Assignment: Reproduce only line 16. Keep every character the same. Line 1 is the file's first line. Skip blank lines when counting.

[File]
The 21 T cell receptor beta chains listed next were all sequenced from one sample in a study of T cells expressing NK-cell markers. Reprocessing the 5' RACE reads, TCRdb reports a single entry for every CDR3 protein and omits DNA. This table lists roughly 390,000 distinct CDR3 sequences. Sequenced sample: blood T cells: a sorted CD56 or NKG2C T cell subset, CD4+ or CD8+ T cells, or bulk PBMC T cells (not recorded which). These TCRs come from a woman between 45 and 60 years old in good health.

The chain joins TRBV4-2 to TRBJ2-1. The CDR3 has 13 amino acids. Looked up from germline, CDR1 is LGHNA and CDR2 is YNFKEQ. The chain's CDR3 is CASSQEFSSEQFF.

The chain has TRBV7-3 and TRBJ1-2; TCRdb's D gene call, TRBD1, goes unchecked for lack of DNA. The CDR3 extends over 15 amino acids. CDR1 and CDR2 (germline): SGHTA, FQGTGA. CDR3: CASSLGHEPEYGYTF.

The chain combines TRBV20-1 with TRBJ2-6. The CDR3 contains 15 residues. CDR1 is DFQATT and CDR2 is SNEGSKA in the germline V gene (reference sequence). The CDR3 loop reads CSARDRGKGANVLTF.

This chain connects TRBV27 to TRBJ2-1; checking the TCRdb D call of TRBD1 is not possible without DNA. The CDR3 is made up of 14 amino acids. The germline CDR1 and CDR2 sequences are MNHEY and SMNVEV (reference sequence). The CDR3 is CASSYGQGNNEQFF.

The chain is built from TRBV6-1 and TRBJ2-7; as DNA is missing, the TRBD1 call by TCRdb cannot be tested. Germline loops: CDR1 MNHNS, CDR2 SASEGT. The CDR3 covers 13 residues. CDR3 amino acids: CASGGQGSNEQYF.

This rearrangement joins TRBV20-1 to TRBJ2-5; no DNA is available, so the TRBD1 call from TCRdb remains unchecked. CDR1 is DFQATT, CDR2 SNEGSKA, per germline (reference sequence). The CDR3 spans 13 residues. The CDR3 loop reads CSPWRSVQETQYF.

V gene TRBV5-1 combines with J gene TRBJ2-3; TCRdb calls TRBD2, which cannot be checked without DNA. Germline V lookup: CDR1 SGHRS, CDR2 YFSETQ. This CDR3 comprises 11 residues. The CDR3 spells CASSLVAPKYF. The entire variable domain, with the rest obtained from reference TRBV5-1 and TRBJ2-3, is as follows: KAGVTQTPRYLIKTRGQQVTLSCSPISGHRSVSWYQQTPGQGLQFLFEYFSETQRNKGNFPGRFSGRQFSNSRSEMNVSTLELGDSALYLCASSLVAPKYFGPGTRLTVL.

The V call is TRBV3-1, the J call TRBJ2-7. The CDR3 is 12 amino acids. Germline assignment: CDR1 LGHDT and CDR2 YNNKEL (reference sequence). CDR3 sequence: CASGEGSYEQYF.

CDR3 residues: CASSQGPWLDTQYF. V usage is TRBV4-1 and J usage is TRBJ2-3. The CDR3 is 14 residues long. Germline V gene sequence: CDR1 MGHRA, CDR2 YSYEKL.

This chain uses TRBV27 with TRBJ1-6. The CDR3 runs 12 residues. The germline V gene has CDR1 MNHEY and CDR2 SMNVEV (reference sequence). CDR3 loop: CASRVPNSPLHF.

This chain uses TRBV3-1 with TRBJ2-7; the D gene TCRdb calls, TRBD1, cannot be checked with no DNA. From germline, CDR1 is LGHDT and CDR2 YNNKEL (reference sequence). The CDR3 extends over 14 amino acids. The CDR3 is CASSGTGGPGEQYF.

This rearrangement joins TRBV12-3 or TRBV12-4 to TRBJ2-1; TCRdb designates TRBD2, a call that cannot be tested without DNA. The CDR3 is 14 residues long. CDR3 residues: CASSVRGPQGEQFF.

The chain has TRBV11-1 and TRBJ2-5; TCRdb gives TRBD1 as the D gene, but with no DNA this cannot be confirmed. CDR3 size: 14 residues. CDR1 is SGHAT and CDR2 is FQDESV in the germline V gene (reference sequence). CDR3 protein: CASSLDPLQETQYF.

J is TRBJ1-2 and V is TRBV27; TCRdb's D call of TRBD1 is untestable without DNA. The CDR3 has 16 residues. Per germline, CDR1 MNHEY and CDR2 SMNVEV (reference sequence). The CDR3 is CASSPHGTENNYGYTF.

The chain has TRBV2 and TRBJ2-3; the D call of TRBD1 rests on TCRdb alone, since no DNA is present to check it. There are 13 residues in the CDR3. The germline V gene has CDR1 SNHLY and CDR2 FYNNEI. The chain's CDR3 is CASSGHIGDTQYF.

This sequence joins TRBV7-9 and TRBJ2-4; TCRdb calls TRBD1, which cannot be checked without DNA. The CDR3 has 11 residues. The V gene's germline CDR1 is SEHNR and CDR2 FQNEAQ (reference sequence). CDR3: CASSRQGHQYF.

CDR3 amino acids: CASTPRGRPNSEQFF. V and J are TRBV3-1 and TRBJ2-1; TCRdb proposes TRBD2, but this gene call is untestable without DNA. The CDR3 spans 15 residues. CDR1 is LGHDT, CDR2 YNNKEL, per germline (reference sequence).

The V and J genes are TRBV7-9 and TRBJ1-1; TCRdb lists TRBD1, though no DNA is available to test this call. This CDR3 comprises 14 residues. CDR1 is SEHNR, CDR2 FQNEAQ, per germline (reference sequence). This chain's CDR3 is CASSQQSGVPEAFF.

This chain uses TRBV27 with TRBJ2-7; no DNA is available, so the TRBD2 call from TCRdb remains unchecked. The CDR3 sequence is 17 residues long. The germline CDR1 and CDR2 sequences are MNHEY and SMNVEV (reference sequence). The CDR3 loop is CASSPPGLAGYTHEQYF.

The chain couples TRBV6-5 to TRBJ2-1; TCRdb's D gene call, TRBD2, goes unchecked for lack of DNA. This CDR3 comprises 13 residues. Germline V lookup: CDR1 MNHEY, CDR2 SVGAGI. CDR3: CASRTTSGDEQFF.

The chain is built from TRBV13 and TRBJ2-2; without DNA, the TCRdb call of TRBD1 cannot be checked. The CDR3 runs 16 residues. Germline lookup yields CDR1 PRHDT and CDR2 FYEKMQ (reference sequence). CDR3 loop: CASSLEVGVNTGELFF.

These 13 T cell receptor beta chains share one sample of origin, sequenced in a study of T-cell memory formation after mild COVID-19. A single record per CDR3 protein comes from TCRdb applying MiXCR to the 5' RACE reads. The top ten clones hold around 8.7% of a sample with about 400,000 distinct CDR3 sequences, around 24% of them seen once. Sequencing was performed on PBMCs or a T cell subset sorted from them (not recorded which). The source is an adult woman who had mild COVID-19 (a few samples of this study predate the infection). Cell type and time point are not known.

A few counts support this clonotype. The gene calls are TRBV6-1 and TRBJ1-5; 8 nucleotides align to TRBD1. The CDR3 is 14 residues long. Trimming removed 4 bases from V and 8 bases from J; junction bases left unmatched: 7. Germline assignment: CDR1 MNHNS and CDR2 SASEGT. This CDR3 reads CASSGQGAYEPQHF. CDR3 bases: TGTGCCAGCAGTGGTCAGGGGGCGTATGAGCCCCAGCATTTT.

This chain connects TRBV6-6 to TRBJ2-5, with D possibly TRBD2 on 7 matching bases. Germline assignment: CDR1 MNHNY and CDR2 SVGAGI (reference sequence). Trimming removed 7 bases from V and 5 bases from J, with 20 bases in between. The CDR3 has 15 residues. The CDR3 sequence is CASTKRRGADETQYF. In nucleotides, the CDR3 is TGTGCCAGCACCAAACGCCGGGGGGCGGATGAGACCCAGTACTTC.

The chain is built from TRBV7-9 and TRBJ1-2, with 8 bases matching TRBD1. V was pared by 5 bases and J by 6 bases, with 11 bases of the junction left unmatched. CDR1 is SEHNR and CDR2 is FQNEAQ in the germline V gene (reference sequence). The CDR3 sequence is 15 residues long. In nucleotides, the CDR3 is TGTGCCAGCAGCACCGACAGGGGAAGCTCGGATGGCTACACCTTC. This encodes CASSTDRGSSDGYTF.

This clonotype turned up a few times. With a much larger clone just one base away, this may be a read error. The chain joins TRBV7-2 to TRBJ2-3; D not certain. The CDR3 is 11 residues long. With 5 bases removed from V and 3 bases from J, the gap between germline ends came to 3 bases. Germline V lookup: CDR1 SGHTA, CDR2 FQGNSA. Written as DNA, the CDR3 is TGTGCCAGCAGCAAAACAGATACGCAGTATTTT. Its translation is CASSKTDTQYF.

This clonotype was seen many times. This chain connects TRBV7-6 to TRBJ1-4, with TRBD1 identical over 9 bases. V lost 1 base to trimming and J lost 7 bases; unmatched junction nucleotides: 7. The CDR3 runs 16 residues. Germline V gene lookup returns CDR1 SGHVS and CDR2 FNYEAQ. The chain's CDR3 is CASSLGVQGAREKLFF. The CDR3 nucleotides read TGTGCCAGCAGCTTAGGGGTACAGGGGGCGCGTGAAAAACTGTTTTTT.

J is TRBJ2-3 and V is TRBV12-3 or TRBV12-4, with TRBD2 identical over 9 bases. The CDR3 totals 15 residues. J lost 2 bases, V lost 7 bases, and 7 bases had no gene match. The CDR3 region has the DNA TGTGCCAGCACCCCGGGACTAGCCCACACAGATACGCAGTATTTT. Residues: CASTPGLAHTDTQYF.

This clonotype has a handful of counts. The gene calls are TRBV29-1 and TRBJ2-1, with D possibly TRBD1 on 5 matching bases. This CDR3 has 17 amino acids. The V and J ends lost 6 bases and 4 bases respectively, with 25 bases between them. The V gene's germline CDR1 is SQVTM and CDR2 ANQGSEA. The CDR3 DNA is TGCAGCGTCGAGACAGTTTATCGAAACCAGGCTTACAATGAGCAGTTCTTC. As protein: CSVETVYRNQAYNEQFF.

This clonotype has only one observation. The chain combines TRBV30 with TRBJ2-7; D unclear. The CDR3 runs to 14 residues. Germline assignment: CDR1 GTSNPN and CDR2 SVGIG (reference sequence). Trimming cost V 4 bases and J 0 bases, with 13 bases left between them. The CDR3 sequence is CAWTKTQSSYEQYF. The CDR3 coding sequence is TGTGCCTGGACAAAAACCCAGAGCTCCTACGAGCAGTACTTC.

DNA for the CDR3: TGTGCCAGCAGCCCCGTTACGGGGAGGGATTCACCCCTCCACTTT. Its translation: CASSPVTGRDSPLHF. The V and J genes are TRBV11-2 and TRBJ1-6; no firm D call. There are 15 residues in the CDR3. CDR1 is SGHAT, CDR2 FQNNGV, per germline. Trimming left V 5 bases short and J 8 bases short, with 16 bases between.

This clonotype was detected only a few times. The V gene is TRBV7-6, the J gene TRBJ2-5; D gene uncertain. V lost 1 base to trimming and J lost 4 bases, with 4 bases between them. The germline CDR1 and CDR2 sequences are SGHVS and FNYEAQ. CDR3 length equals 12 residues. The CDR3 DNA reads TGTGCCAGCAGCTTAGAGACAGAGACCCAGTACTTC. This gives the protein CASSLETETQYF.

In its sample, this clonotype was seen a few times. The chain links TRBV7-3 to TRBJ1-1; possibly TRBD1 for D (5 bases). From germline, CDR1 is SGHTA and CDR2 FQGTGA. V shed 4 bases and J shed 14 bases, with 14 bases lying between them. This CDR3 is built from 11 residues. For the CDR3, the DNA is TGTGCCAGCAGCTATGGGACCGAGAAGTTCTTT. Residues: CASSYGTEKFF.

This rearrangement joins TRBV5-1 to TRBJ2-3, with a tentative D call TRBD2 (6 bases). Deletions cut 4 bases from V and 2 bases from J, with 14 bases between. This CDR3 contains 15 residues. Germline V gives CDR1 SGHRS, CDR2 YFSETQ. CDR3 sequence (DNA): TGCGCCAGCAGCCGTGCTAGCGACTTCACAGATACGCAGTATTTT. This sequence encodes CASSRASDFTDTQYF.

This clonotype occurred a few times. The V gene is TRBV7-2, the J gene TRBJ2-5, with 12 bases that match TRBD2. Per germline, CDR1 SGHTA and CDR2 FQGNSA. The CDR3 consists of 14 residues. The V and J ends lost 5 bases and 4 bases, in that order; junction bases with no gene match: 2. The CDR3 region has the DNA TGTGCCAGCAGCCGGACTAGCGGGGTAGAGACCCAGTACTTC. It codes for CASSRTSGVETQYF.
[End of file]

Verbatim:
The chain has TRBV2 and TRBJ2-3; the D call of TRBD1 rests on TCRdb alone, since no DNA is present to check it. There are 13 residues in the CDR3. The germline V gene has CDR1 SNHLY and CDR2 FYNNEI. The chain's CDR3 is CASSGHIGDTQYF.